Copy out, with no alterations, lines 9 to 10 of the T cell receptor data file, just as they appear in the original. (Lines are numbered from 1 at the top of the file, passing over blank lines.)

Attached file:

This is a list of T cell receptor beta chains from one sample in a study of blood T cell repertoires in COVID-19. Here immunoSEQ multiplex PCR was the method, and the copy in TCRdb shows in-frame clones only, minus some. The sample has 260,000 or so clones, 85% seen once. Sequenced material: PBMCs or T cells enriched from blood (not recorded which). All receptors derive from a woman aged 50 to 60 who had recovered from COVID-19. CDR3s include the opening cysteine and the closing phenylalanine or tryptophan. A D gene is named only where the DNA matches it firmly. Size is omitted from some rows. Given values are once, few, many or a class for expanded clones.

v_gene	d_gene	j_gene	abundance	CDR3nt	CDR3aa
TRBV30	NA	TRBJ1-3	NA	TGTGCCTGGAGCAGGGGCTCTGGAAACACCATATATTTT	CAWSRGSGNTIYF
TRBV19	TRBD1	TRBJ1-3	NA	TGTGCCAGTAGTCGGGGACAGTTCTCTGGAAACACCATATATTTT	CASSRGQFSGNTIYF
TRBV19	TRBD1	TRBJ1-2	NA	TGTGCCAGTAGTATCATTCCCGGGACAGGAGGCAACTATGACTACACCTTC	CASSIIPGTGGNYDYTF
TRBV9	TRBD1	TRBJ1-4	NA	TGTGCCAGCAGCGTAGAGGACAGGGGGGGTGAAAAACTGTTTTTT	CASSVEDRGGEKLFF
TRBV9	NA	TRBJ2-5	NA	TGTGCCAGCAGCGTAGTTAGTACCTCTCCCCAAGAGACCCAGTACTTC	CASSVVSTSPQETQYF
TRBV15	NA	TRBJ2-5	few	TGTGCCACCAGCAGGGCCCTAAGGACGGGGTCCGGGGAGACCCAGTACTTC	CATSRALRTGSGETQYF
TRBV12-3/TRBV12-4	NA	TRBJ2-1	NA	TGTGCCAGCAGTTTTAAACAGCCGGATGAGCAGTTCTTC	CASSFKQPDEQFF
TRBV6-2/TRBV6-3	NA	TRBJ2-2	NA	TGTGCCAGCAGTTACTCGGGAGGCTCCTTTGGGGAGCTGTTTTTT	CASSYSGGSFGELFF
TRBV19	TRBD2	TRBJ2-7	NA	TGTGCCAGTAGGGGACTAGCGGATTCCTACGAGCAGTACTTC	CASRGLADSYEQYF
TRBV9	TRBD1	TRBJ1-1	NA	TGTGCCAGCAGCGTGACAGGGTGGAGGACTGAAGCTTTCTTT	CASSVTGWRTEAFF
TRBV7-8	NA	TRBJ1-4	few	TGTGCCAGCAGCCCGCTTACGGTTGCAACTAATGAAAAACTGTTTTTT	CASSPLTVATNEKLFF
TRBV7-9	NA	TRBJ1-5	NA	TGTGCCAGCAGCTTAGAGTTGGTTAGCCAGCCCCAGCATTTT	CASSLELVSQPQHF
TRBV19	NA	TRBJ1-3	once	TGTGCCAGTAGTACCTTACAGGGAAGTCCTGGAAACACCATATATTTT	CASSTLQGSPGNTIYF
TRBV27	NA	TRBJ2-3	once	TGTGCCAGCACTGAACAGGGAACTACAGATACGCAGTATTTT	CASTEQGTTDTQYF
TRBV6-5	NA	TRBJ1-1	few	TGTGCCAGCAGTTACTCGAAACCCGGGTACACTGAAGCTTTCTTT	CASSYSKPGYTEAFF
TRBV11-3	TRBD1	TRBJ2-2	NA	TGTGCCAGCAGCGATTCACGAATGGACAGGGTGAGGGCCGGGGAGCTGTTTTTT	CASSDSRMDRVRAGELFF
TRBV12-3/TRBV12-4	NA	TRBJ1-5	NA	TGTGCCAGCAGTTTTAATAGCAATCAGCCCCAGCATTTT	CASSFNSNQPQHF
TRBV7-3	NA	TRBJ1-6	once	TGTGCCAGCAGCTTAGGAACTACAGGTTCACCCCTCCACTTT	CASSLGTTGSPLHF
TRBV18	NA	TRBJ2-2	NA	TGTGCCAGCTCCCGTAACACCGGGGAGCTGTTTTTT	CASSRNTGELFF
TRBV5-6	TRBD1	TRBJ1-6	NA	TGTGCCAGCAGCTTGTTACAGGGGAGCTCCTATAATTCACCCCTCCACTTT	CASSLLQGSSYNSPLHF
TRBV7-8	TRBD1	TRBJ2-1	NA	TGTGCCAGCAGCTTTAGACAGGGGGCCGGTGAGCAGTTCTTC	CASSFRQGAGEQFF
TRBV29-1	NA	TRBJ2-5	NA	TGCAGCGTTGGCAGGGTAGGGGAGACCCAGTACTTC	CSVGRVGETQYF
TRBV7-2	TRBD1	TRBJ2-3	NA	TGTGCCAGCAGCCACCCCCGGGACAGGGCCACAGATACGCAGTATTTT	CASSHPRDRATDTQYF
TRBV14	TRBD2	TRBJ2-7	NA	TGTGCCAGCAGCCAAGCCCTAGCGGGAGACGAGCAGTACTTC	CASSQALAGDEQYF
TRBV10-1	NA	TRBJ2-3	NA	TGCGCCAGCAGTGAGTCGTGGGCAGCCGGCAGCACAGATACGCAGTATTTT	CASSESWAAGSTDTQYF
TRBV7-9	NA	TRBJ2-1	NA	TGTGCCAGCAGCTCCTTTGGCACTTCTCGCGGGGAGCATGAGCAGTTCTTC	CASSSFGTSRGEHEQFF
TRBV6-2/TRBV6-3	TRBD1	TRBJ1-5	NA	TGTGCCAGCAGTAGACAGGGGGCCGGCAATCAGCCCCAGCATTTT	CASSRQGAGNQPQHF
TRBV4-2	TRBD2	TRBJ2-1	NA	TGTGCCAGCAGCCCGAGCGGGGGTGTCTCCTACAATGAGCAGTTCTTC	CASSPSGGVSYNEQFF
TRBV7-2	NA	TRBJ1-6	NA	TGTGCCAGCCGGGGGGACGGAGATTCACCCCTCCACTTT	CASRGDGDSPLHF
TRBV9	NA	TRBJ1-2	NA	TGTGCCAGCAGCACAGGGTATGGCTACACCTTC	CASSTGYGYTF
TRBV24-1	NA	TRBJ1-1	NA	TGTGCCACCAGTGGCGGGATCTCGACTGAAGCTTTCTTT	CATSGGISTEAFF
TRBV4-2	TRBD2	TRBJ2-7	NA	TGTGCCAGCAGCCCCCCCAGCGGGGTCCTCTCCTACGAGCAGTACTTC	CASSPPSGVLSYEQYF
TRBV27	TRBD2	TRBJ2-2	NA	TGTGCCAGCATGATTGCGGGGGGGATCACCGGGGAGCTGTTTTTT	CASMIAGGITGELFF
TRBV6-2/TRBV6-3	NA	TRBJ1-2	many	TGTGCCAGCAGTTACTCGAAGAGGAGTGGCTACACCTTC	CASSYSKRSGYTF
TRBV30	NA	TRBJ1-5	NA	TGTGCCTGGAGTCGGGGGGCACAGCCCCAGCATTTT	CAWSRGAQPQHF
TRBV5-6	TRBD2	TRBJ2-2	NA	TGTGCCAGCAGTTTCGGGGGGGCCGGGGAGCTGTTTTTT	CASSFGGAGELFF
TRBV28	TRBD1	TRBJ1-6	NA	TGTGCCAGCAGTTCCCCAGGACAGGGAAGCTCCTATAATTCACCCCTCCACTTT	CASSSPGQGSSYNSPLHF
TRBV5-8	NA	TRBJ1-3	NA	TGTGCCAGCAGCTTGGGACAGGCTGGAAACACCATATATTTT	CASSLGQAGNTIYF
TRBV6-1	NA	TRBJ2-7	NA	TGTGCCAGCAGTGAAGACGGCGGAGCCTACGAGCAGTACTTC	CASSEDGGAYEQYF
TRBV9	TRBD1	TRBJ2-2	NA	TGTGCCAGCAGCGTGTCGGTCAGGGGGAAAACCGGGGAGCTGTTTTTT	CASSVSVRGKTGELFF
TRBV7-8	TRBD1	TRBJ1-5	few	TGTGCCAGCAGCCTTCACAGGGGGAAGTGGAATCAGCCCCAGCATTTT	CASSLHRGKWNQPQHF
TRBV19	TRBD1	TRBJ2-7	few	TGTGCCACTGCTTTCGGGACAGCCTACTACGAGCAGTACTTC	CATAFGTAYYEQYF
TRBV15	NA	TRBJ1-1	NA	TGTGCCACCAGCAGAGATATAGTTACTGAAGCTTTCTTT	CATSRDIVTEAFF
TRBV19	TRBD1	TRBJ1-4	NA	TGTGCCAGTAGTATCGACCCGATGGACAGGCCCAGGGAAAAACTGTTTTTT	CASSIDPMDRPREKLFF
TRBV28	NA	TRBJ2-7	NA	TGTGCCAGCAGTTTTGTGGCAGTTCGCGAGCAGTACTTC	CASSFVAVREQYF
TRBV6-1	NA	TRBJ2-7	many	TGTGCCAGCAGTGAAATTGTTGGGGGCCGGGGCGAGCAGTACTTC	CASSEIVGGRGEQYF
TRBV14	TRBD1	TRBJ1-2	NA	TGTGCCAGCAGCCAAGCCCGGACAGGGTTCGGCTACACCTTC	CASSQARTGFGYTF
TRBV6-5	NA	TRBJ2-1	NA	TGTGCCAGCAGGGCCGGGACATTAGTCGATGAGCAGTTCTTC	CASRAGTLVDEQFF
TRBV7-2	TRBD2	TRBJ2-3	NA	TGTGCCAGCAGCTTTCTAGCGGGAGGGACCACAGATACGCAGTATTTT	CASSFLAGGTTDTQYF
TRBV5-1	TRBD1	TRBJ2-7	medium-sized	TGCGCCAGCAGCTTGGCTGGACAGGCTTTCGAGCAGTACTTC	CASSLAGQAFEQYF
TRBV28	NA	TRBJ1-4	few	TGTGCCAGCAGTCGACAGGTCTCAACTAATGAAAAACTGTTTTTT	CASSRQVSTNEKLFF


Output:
TRBV12-3/TRBV12-4	NA	TRBJ2-1	NA	TGTGCCAGCAGTTTTAAACAGCCGGATGAGCAGTTCTTC	CASSFKQPDEQFF
TRBV6-2/TRBV6-3	NA	TRBJ2-2	NA	TGTGCCAGCAGTTACTCGGGAGGCTCCTTTGGGGAGCTGTTTTTT	CASSYSGGSFGELFF